Double Jeopardy Rule Should Be Abolished

Last updated: December 26, 2016

‘Double jeopardy’ means being tried twice for the same offence. The ‘double jeopardy’ rule means that an individual cannot be tried again for the same offence if acquitted. Should the rule be scrapped?

Double Jeopardy Rule Should Be Abolished
Yes because...

The problem with the ‘double jeopardy’ rule is that people who are clearly guilty - because new evid...

The problem with the ‘double jeopardy’ rule is that people who are clearly guilty - because new evidence has emerged, because they’ve confessed - are not being punished for crimes they have committed. We believe that guilty people should be punished for their crime, and our justice system should be tailored to allow that. We have as great a duty to ensure miscarriages of justice are not perpetrated on victims as on accused. An offence committed ten years ago does not cease to be an offence because time has passed, or because the perpetrator has managed to evade justice in the past. The criteria by which the decision to charge an individual is taken ought to be likelihood of guilt, not whether or not they have had a trial before.
No because...
The most important thing a justice system can provide is a clear result. The proposition may argue that this will only apply to ‘exceptional’ cases - but the truth is that every case is potentially subject to revisitation, and closure is never available - not to the acquitted accused, not to victims, not to relatives. Innocent, acquitted people will never be sure that another prosecution might not happen in the future.Furthermore, ‘guilt’ is not verifiable in the same way in a second trial. When asked ‘what did you see?’ a witness is likely to reply, ‘what did I say last time?'. It’s no longer a true test of evidence; the evidence from the last trial is all presumed to be accurate and can’t be satisfactorily challenged.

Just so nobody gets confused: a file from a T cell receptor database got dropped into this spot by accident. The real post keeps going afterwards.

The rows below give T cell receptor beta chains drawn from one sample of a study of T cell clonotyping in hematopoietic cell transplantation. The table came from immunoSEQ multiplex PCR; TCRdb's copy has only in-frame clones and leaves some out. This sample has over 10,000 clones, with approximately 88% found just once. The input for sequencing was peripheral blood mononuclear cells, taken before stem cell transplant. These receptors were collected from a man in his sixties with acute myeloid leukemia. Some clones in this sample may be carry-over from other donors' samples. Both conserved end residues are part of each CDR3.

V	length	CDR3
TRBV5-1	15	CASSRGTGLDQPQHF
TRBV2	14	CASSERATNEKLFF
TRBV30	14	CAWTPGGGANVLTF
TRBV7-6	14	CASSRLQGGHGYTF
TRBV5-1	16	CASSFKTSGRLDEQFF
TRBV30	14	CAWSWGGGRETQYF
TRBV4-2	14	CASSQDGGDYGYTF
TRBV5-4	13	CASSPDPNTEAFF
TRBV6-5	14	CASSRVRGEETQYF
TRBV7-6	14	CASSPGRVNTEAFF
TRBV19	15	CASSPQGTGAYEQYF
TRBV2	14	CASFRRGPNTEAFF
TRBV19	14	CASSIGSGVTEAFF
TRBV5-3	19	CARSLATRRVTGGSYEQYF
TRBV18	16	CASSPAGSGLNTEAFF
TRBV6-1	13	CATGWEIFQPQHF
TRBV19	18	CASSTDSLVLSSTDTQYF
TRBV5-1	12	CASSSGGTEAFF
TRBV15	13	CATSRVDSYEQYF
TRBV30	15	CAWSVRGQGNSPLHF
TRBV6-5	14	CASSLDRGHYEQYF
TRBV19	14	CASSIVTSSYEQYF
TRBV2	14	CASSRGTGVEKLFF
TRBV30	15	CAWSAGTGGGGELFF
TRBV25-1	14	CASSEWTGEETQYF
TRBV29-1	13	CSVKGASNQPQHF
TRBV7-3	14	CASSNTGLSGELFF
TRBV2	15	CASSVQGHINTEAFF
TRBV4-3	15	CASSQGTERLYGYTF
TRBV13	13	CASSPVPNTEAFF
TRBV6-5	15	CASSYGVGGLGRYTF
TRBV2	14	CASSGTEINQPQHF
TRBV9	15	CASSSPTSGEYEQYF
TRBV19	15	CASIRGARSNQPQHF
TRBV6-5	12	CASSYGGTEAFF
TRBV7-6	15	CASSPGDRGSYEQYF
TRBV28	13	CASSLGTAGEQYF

Double Jeopardy Rule Should Be Abolished
Yes because...

Who are we protecting with this rule? People who were wrongly acquitted, as displayed by later blata...

Who are we protecting with this rule? People who were wrongly acquitted, as displayed by later blatant and obvious proof of guilt. The murderer whose voice couldn’t be identified on the tape; the rapist who couldn’t be identified because DNA testing wasn’t sufficiently developed at the time; the robber who couldn’t be identified because facial mapping technology didn’t exist to show their face beneath the mask. Why would the state be in their favour and against the victims that so deserve justice - why should victims suffer because evidence didn’t emerge until later?
No because...
It doesn’t matter how emotive the proposition gets: we’re not just protecting ‘evil people;’ the double jeopardy rule protects everyone from the danger of constant harassment from the state. The opposition would rather see a guilty man occasionally go free than see the resources of the state trained on individuals again and again and again.

Double Jeopardy Rule Should Be Abolished
Yes because...

When we see people still unpunished for offences in society they’ve clearly committed, it damages ou...